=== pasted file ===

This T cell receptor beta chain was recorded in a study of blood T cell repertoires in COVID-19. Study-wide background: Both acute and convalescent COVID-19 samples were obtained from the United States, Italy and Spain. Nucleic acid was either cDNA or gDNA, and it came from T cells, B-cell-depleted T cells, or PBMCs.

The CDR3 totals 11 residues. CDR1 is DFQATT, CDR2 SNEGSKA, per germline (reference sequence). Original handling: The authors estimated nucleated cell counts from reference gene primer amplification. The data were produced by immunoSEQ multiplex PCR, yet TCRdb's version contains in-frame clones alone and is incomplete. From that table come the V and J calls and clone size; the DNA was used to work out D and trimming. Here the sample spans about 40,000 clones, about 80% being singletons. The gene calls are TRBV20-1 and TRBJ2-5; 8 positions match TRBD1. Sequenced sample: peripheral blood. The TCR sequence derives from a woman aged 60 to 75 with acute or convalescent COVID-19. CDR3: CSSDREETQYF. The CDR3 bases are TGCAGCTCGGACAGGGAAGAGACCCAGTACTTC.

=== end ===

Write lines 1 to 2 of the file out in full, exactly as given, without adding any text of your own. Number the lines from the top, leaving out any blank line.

This T cell receptor beta chain was recorded in a study of blood T cell repertoires in COVID-19. Study-wide background: Both acute and convalescent COVID-19 samples were obtained from the United States, Italy and Spain. Nucleic acid was either cDNA or gDNA, and it came from T cells, B-cell-depleted T cells, or PBMCs.

The CDR3 totals 11 residues. CDR1 is DFQATT, CDR2 SNEGSKA, per germline (reference sequence). Original handling: The authors estimated nucleated cell counts from reference gene primer amplification. The data were produced by immunoSEQ multiplex PCR, yet TCRdb's version contains in-frame clones alone and is incomplete. From that table come the V and J calls and clone size; the DNA was used to work out D and trimming. Here the sample spans about 40,000 clones, about 80% being singletons. The gene calls are TRBV20-1 and TRBJ2-5; 8 positions match TRBD1. Sequenced sample: peripheral blood. The TCR sequence derives from a woman aged 60 to 75 with acute or convalescent COVID-19. CDR3: CSSDREETQYF. The CDR3 bases are TGCAGCTCGGACAGGGAAGAGACCCAGTACTTC.